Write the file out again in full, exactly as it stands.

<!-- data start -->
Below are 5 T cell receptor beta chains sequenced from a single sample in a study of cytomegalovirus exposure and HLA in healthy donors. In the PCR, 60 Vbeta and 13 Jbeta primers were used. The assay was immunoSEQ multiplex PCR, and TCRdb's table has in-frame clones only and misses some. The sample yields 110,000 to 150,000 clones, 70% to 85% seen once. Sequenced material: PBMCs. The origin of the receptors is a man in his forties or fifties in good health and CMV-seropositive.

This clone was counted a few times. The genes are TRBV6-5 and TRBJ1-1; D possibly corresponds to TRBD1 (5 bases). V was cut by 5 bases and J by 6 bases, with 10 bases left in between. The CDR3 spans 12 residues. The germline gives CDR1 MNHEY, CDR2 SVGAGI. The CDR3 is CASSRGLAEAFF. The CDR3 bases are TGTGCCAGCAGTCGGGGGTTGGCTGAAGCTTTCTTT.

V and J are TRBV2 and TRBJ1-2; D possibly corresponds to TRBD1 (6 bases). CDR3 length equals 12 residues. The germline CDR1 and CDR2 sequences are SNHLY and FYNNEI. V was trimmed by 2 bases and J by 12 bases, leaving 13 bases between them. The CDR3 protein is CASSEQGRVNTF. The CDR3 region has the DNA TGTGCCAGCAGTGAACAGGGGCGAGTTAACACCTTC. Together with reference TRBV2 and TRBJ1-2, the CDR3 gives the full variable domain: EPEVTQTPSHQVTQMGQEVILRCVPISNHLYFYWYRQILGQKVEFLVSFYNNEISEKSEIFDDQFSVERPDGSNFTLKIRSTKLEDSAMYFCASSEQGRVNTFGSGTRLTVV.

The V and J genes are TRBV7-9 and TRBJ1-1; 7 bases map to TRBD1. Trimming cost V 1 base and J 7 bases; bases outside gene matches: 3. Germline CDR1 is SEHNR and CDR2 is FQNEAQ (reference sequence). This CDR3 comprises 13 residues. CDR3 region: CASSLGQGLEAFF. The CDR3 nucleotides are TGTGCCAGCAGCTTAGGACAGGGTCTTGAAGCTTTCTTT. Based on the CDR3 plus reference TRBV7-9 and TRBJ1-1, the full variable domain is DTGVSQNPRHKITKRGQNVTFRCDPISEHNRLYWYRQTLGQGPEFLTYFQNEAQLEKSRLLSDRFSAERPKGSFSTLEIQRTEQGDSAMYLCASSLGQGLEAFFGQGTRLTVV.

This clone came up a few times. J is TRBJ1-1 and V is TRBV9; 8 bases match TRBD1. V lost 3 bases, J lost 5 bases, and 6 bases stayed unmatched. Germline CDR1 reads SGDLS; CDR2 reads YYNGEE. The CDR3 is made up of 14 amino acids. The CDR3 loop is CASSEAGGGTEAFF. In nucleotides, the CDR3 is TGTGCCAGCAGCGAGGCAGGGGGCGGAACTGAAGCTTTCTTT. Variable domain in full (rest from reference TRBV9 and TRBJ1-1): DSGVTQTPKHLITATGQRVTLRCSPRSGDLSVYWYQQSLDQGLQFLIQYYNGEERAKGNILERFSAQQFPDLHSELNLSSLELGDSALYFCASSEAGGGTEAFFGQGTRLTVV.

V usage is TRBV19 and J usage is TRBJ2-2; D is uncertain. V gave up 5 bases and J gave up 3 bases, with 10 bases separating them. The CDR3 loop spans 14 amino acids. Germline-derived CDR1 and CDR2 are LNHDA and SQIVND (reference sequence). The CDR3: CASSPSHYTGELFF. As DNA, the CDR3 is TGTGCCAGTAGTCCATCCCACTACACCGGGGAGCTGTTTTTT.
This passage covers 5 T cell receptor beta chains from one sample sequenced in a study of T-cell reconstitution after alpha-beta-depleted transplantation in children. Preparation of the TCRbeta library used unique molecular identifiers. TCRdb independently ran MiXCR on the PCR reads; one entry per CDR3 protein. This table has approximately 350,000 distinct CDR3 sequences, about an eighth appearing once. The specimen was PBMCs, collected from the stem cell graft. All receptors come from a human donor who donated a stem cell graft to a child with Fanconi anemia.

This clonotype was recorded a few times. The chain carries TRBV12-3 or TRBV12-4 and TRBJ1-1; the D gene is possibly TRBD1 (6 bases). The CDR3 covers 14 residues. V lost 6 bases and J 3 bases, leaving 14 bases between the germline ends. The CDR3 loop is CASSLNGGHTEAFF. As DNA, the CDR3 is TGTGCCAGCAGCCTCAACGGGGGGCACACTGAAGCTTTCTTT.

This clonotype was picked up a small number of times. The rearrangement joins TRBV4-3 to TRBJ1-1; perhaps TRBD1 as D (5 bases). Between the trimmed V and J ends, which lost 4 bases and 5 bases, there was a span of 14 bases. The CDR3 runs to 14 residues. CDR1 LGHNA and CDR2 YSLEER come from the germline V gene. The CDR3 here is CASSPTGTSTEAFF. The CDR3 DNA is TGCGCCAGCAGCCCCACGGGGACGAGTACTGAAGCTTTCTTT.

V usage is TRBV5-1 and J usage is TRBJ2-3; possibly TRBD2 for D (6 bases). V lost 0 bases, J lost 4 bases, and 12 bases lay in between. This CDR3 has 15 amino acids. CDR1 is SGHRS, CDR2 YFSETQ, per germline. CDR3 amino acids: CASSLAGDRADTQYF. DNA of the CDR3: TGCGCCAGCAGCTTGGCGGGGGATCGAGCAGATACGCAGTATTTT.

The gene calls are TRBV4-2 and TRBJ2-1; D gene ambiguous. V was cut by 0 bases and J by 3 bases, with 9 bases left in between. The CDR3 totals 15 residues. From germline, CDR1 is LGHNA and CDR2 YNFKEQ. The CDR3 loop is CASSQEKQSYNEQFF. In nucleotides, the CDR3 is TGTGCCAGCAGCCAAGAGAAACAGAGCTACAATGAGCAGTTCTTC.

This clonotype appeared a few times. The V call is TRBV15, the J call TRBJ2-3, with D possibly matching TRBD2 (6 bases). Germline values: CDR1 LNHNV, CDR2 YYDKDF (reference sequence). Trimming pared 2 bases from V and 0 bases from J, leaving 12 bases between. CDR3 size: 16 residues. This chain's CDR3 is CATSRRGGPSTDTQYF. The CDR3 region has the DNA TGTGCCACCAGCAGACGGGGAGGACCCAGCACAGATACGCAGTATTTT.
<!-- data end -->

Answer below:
Below are 5 T cell receptor beta chains sequenced from a single sample in a study of cytomegalovirus exposure and HLA in healthy donors. In the PCR, 60 Vbeta and 13 Jbeta primers were used. The assay was immunoSEQ multiplex PCR, and TCRdb's table has in-frame clones only and misses some. The sample yields 110,000 to 150,000 clones, 70% to 85% seen once. Sequenced material: PBMCs. The origin of the receptors is a man in his forties or fifties in good health and CMV-seropositive.

This clone was counted a few times. The genes are TRBV6-5 and TRBJ1-1; D possibly corresponds to TRBD1 (5 bases). V was cut by 5 bases and J by 6 bases, with 10 bases left in between. The CDR3 spans 12 residues. The germline gives CDR1 MNHEY, CDR2 SVGAGI. The CDR3 is CASSRGLAEAFF. The CDR3 bases are TGTGCCAGCAGTCGGGGGTTGGCTGAAGCTTTCTTT.

V and J are TRBV2 and TRBJ1-2; D possibly corresponds to TRBD1 (6 bases). CDR3 length equals 12 residues. The germline CDR1 and CDR2 sequences are SNHLY and FYNNEI. V was trimmed by 2 bases and J by 12 bases, leaving 13 bases between them. The CDR3 protein is CASSEQGRVNTF. The CDR3 region has the DNA TGTGCCAGCAGTGAACAGGGGCGAGTTAACACCTTC. Together with reference TRBV2 and TRBJ1-2, the CDR3 gives the full variable domain: EPEVTQTPSHQVTQMGQEVILRCVPISNHLYFYWYRQILGQKVEFLVSFYNNEISEKSEIFDDQFSVERPDGSNFTLKIRSTKLEDSAMYFCASSEQGRVNTFGSGTRLTVV.

The V and J genes are TRBV7-9 and TRBJ1-1; 7 bases map to TRBD1. Trimming cost V 1 base and J 7 bases; bases outside gene matches: 3. Germline CDR1 is SEHNR and CDR2 is FQNEAQ (reference sequence). This CDR3 comprises 13 residues. CDR3 region: CASSLGQGLEAFF. The CDR3 nucleotides are TGTGCCAGCAGCTTAGGACAGGGTCTTGAAGCTTTCTTT. Based on the CDR3 plus reference TRBV7-9 and TRBJ1-1, the full variable domain is DTGVSQNPRHKITKRGQNVTFRCDPISEHNRLYWYRQTLGQGPEFLTYFQNEAQLEKSRLLSDRFSAERPKGSFSTLEIQRTEQGDSAMYLCASSLGQGLEAFFGQGTRLTVV.

This clone came up a few times. J is TRBJ1-1 and V is TRBV9; 8 bases match TRBD1. V lost 3 bases, J lost 5 bases, and 6 bases stayed unmatched. Germline CDR1 reads SGDLS; CDR2 reads YYNGEE. The CDR3 is made up of 14 amino acids. The CDR3 loop is CASSEAGGGTEAFF. In nucleotides, the CDR3 is TGTGCCAGCAGCGAGGCAGGGGGCGGAACTGAAGCTTTCTTT. Variable domain in full (rest from reference TRBV9 and TRBJ1-1): DSGVTQTPKHLITATGQRVTLRCSPRSGDLSVYWYQQSLDQGLQFLIQYYNGEERAKGNILERFSAQQFPDLHSELNLSSLELGDSALYFCASSEAGGGTEAFFGQGTRLTVV.

V usage is TRBV19 and J usage is TRBJ2-2; D is uncertain. V gave up 5 bases and J gave up 3 bases, with 10 bases separating them. The CDR3 loop spans 14 amino acids. Germline-derived CDR1 and CDR2 are LNHDA and SQIVND (reference sequence). The CDR3: CASSPSHYTGELFF. As DNA, the CDR3 is TGTGCCAGTAGTCCATCCCACTACACCGGGGAGCTGTTTTTT.
This passage covers 5 T cell receptor beta chains from one sample sequenced in a study of T-cell reconstitution after alpha-beta-depleted transplantation in children. Preparation of the TCRbeta library used unique molecular identifiers. TCRdb independently ran MiXCR on the PCR reads; one entry per CDR3 protein. This table has approximately 350,000 distinct CDR3 sequences, about an eighth appearing once. The specimen was PBMCs, collected from the stem cell graft. All receptors come from a human donor who donated a stem cell graft to a child with Fanconi anemia.

This clonotype was recorded a few times. The chain carries TRBV12-3 or TRBV12-4 and TRBJ1-1; the D gene is possibly TRBD1 (6 bases). The CDR3 covers 14 residues. V lost 6 bases and J 3 bases, leaving 14 bases between the germline ends. The CDR3 loop is CASSLNGGHTEAFF. As DNA, the CDR3 is TGTGCCAGCAGCCTCAACGGGGGGCACACTGAAGCTTTCTTT.

This clonotype was picked up a small number of times. The rearrangement joins TRBV4-3 to TRBJ1-1; perhaps TRBD1 as D (5 bases). Between the trimmed V and J ends, which lost 4 bases and 5 bases, there was a span of 14 bases. The CDR3 runs to 14 residues. CDR1 LGHNA and CDR2 YSLEER come from the germline V gene. The CDR3 here is CASSPTGTSTEAFF. The CDR3 DNA is TGCGCCAGCAGCCCCACGGGGACGAGTACTGAAGCTTTCTTT.

V usage is TRBV5-1 and J usage is TRBJ2-3; possibly TRBD2 for D (6 bases). V lost 0 bases, J lost 4 bases, and 12 bases lay in between. This CDR3 has 15 amino acids. CDR1 is SGHRS, CDR2 YFSETQ, per germline. CDR3 amino acids: CASSLAGDRADTQYF. DNA of the CDR3: TGCGCCAGCAGCTTGGCGGGGGATCGAGCAGATACGCAGTATTTT.

The gene calls are TRBV4-2 and TRBJ2-1; D gene ambiguous. V was cut by 0 bases and J by 3 bases, with 9 bases left in between. The CDR3 totals 15 residues. From germline, CDR1 is LGHNA and CDR2 YNFKEQ. The CDR3 loop is CASSQEKQSYNEQFF. In nucleotides, the CDR3 is TGTGCCAGCAGCCAAGAGAAACAGAGCTACAATGAGCAGTTCTTC.

This clonotype appeared a few times. The V call is TRBV15, the J call TRBJ2-3, with D possibly matching TRBD2 (6 bases). Germline values: CDR1 LNHNV, CDR2 YYDKDF (reference sequence). Trimming pared 2 bases from V and 0 bases from J, leaving 12 bases between. CDR3 size: 16 residues. This chain's CDR3 is CATSRRGGPSTDTQYF. The CDR3 region has the DNA TGTGCCACCAGCAGACGGGGAGGACCCAGCACAGATACGCAGTATTTT.